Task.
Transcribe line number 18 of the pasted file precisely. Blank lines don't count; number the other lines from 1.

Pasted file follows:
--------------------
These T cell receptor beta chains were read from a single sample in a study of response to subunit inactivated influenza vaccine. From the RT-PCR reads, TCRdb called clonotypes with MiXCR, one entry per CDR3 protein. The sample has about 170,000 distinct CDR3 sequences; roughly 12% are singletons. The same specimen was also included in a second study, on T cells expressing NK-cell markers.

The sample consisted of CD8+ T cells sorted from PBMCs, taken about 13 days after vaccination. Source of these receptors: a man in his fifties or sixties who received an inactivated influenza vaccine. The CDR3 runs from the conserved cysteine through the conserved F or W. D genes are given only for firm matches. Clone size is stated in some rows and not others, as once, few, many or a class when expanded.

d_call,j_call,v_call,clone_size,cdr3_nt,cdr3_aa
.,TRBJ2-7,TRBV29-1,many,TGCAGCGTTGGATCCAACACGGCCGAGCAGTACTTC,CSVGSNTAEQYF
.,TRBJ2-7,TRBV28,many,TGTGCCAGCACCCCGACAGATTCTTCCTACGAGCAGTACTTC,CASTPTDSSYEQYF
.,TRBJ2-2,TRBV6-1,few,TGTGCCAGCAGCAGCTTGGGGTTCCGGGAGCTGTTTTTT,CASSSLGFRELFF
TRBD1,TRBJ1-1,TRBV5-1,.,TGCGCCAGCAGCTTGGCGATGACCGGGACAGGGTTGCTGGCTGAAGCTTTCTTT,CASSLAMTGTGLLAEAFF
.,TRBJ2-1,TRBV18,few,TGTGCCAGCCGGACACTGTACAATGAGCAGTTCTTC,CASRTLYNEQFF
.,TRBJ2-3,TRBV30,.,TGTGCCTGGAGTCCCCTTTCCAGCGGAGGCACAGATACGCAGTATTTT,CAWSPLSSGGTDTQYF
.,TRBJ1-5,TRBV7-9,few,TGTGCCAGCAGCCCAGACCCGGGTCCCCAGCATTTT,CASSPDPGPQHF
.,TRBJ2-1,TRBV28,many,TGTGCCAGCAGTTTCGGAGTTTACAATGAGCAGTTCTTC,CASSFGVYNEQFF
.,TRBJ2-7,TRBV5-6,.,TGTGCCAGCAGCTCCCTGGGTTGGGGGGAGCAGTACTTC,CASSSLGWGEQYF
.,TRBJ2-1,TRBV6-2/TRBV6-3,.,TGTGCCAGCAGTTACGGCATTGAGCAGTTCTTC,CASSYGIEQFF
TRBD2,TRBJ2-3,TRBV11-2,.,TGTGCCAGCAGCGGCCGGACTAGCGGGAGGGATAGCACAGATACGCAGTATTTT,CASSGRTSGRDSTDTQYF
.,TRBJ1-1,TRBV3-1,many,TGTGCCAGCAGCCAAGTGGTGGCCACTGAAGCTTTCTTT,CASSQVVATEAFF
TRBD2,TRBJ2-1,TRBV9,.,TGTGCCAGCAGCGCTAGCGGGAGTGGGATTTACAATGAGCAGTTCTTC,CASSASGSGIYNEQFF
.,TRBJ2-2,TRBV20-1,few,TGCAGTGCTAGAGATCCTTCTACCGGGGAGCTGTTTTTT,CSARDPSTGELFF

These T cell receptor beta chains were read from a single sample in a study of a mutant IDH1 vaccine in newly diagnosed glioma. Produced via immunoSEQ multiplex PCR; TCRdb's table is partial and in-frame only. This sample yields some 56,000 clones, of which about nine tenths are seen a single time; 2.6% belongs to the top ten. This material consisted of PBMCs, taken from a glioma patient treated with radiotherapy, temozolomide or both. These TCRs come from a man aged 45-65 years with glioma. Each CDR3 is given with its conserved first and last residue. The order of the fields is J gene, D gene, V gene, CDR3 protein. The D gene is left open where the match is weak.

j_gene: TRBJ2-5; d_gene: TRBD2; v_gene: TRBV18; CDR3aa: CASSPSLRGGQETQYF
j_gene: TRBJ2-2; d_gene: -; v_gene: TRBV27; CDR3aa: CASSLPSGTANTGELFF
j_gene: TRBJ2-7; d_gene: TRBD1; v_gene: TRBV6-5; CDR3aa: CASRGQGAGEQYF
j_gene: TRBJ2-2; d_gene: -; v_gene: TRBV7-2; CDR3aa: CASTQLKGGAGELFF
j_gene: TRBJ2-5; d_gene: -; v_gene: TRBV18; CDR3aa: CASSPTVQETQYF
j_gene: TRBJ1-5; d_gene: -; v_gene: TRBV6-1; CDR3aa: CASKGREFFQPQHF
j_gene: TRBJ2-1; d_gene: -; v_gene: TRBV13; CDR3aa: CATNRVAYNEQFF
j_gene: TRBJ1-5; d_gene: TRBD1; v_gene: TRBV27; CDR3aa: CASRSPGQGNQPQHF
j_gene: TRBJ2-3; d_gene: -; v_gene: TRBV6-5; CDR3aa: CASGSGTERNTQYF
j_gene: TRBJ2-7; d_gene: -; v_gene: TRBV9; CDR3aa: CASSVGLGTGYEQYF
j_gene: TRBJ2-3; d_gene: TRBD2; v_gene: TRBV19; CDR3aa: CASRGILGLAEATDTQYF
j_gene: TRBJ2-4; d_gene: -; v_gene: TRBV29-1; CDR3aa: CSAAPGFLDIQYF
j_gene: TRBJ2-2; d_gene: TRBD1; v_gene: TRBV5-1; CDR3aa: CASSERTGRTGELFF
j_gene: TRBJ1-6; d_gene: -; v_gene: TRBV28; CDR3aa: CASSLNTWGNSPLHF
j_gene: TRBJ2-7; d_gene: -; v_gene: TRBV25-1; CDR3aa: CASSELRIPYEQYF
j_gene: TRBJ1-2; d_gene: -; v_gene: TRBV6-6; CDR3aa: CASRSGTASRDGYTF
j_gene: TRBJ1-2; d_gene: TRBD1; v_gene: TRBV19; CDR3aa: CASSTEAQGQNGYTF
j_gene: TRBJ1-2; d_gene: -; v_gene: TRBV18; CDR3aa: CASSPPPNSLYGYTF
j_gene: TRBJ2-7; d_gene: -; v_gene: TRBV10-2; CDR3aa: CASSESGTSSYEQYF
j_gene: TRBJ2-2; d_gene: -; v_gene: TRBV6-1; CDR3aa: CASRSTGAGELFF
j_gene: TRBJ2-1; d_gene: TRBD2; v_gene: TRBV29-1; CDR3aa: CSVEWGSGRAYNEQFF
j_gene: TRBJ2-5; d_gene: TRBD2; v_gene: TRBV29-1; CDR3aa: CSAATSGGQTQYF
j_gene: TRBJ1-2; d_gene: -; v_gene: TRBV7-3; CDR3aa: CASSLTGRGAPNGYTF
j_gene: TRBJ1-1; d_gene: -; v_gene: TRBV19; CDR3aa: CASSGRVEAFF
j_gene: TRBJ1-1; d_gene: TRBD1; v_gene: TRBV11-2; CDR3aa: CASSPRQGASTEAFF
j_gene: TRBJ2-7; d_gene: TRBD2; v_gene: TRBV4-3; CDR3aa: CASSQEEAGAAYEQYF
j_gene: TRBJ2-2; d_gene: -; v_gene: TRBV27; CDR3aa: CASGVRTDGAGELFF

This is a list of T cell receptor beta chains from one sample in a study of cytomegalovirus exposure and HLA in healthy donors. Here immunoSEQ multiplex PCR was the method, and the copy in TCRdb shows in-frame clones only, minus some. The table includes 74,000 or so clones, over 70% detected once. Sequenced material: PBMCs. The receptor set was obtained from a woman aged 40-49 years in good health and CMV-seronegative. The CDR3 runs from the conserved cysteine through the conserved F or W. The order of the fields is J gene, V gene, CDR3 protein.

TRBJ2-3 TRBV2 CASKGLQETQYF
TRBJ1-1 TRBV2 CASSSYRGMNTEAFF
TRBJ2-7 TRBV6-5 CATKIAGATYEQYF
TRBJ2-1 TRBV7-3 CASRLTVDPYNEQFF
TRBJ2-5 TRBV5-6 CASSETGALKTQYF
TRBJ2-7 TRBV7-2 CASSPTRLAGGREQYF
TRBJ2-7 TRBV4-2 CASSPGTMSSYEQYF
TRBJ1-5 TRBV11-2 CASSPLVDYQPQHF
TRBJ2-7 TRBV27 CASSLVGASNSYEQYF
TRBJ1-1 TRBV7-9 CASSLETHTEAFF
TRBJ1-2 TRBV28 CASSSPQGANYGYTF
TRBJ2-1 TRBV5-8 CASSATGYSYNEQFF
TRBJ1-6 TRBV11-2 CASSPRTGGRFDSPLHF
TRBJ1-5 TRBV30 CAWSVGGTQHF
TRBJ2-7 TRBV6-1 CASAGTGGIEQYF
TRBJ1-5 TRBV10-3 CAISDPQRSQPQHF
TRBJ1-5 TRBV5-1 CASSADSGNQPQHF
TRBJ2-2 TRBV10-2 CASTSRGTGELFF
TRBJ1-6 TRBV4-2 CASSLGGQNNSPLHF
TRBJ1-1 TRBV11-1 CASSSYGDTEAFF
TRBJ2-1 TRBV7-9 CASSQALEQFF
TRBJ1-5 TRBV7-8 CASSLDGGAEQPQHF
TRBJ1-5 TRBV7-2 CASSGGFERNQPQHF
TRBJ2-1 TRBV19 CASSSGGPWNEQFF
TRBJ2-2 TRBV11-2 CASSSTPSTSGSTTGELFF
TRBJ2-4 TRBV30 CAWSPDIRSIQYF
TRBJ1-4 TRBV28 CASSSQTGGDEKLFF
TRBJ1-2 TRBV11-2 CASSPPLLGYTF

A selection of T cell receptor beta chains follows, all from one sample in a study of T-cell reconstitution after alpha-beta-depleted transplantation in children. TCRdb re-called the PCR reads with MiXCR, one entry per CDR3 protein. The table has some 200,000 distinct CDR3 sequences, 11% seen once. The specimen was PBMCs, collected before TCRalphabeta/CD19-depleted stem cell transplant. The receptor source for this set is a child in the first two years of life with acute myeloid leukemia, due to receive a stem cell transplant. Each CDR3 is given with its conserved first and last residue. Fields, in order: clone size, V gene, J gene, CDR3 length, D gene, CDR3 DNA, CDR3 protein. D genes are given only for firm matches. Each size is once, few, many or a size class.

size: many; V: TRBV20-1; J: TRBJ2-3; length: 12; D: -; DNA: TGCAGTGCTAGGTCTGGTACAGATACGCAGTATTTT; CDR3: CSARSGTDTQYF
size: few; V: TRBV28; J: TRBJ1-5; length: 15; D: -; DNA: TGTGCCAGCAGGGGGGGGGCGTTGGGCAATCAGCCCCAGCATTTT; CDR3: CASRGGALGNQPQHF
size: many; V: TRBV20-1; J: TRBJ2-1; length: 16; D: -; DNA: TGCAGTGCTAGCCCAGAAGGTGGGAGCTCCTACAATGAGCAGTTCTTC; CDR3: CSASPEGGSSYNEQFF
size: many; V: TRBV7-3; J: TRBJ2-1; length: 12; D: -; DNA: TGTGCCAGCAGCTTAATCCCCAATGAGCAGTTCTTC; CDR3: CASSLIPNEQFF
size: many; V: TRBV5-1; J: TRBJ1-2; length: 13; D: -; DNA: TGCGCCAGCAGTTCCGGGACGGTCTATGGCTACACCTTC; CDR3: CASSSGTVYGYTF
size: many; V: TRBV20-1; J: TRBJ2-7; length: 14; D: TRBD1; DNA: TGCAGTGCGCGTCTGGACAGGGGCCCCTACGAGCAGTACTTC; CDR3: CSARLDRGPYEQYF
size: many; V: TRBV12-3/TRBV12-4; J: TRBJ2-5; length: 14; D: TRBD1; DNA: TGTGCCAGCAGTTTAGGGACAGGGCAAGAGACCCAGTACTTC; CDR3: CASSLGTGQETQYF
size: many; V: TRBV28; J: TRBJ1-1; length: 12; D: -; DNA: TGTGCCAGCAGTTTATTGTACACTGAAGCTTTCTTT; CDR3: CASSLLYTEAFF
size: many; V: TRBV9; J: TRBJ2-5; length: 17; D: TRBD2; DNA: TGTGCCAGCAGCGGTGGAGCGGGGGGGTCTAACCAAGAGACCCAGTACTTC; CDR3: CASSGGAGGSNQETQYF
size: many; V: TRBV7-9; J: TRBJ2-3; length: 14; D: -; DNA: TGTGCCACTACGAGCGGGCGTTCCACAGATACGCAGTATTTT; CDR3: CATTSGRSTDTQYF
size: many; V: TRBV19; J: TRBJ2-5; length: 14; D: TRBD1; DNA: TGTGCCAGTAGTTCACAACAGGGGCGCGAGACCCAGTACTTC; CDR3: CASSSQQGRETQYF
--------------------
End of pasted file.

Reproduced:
These T cell receptor beta chains were read from a single sample in a study of a mutant IDH1 vaccine in newly diagnosed glioma. Produced via immunoSEQ multiplex PCR; TCRdb's table is partial and in-frame only. This sample yields some 56,000 clones, of which about nine tenths are seen a single time; 2.6% belongs to the top ten. This material consisted of PBMCs, taken from a glioma patient treated with radiotherapy, temozolomide or both. These TCRs come from a man aged 45-65 years with glioma. Each CDR3 is given with its conserved first and last residue. The order of the fields is J gene, D gene, V gene, CDR3 protein. The D gene is left open where the match is weak.